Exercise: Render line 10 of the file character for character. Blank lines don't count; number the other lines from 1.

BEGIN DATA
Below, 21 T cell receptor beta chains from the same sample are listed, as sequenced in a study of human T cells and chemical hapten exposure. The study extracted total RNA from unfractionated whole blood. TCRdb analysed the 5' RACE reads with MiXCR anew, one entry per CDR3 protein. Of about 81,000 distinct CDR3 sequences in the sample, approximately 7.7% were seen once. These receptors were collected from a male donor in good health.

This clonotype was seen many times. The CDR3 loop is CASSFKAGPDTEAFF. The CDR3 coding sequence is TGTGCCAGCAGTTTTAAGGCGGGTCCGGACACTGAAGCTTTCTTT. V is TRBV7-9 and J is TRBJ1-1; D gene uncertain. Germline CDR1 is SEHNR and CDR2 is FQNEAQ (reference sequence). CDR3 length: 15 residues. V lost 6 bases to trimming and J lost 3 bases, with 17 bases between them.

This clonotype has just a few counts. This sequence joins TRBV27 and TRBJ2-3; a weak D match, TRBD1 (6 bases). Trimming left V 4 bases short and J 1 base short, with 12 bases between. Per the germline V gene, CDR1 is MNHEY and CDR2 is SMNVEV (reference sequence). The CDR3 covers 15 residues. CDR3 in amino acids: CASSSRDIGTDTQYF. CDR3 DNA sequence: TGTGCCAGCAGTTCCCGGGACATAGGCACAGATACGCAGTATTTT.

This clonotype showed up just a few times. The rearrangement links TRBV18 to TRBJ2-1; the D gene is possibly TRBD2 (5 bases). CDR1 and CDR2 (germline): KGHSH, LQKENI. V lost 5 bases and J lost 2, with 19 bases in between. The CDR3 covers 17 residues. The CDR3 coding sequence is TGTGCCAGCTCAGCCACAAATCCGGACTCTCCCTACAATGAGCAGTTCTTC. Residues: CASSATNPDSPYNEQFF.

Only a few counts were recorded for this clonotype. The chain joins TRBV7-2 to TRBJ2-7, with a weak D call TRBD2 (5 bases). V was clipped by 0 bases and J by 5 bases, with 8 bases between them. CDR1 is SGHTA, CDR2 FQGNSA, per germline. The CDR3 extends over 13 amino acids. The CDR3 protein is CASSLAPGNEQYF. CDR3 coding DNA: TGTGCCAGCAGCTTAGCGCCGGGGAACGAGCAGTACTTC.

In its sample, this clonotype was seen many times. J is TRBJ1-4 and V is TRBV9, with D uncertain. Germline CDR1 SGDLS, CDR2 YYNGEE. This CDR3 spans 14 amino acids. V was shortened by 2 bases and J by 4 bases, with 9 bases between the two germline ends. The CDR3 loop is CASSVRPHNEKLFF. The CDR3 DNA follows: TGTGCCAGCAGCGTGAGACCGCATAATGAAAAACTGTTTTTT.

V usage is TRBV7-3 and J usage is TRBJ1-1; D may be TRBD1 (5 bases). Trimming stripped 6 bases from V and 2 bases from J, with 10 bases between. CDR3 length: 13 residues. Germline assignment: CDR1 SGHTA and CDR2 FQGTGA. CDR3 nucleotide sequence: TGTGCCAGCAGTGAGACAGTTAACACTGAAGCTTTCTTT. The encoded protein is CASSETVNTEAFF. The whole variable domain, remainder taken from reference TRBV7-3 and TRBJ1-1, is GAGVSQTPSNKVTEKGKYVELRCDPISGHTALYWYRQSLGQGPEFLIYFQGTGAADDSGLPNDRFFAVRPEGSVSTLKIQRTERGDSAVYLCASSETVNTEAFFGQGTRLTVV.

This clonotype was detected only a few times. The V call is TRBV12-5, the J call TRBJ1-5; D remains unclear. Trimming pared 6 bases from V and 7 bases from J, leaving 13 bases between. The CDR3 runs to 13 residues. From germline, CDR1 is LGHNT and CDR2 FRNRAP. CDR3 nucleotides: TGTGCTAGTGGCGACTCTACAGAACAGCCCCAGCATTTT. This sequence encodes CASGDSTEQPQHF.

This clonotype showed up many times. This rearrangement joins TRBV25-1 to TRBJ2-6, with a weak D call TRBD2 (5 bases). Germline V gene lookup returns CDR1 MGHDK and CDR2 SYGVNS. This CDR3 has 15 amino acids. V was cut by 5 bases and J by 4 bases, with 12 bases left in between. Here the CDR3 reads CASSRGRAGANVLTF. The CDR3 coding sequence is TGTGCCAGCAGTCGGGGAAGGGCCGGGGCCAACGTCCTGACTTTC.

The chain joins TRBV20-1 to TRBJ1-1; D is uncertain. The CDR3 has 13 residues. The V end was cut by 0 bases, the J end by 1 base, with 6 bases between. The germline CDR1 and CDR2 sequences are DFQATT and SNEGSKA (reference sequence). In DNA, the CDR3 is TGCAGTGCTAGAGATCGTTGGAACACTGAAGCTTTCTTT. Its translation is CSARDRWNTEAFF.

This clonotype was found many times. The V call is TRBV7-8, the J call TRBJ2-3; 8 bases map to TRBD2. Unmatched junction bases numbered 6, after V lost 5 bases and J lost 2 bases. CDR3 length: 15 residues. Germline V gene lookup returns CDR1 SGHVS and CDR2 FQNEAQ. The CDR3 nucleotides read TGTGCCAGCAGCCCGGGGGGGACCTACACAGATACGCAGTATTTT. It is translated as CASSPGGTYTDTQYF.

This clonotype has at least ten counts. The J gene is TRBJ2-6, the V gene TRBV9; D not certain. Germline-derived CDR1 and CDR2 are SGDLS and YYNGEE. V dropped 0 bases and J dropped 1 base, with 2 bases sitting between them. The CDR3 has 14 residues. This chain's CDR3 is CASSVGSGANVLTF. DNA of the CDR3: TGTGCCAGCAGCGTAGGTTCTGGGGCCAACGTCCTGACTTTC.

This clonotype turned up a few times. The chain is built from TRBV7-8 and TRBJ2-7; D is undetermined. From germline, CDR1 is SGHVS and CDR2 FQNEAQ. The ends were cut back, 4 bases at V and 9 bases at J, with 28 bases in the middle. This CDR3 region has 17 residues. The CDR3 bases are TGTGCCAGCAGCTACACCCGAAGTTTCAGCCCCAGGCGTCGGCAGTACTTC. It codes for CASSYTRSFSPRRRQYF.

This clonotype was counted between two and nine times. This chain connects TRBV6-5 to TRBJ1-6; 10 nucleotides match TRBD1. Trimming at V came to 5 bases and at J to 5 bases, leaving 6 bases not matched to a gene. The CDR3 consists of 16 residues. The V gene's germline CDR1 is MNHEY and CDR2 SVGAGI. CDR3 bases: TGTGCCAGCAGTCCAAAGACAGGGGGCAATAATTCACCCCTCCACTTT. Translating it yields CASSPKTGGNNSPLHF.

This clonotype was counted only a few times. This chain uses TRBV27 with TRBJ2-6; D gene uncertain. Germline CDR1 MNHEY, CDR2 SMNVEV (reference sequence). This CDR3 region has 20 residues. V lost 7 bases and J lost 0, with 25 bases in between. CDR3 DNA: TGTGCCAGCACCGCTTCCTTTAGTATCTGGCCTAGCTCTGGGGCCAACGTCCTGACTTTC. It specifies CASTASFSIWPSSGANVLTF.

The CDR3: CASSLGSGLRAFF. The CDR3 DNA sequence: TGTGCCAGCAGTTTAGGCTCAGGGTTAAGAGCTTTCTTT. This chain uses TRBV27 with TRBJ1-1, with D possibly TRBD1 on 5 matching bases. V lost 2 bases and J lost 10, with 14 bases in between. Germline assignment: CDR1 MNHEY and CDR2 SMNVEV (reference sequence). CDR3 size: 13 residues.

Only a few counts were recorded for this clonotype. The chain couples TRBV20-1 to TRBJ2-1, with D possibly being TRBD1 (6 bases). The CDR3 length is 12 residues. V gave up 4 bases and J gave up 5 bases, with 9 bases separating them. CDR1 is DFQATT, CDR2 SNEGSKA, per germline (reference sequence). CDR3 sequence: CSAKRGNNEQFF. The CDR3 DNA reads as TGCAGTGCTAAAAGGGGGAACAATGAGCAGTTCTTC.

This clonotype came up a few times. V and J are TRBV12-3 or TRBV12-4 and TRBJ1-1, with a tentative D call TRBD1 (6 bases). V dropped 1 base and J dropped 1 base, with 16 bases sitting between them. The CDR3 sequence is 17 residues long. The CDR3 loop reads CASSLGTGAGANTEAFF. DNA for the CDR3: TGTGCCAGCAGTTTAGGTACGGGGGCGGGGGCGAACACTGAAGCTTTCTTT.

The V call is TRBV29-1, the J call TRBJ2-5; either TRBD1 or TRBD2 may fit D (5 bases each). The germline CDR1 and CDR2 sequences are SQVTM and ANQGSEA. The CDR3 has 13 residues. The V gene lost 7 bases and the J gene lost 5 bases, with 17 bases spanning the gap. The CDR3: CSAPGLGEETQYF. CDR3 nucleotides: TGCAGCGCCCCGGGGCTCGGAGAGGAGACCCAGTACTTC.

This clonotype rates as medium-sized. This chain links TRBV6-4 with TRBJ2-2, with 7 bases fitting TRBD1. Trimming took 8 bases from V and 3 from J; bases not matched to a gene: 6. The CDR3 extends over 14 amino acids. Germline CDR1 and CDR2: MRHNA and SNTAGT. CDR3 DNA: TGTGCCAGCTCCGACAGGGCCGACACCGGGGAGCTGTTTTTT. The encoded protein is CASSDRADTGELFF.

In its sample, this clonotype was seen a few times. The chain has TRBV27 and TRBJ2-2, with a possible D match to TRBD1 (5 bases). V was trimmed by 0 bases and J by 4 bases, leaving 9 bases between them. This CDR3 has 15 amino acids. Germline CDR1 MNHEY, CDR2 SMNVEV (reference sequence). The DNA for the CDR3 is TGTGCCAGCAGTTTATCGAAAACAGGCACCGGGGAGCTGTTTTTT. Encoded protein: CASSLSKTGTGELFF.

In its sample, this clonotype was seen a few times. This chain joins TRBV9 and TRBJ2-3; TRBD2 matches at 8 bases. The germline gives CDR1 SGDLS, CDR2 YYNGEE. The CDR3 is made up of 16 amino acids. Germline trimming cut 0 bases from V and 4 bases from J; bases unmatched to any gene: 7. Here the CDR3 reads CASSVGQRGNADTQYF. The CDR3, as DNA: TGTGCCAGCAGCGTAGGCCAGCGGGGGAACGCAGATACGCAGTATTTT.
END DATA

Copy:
The chain joins TRBV20-1 to TRBJ1-1; D is uncertain. The CDR3 has 13 residues. The V end was cut by 0 bases, the J end by 1 base, with 6 bases between. The germline CDR1 and CDR2 sequences are DFQATT and SNEGSKA (reference sequence). In DNA, the CDR3 is TGCAGTGCTAGAGATCGTTGGAACACTGAAGCTTTCTTT. Its translation is CSARDRWNTEAFF.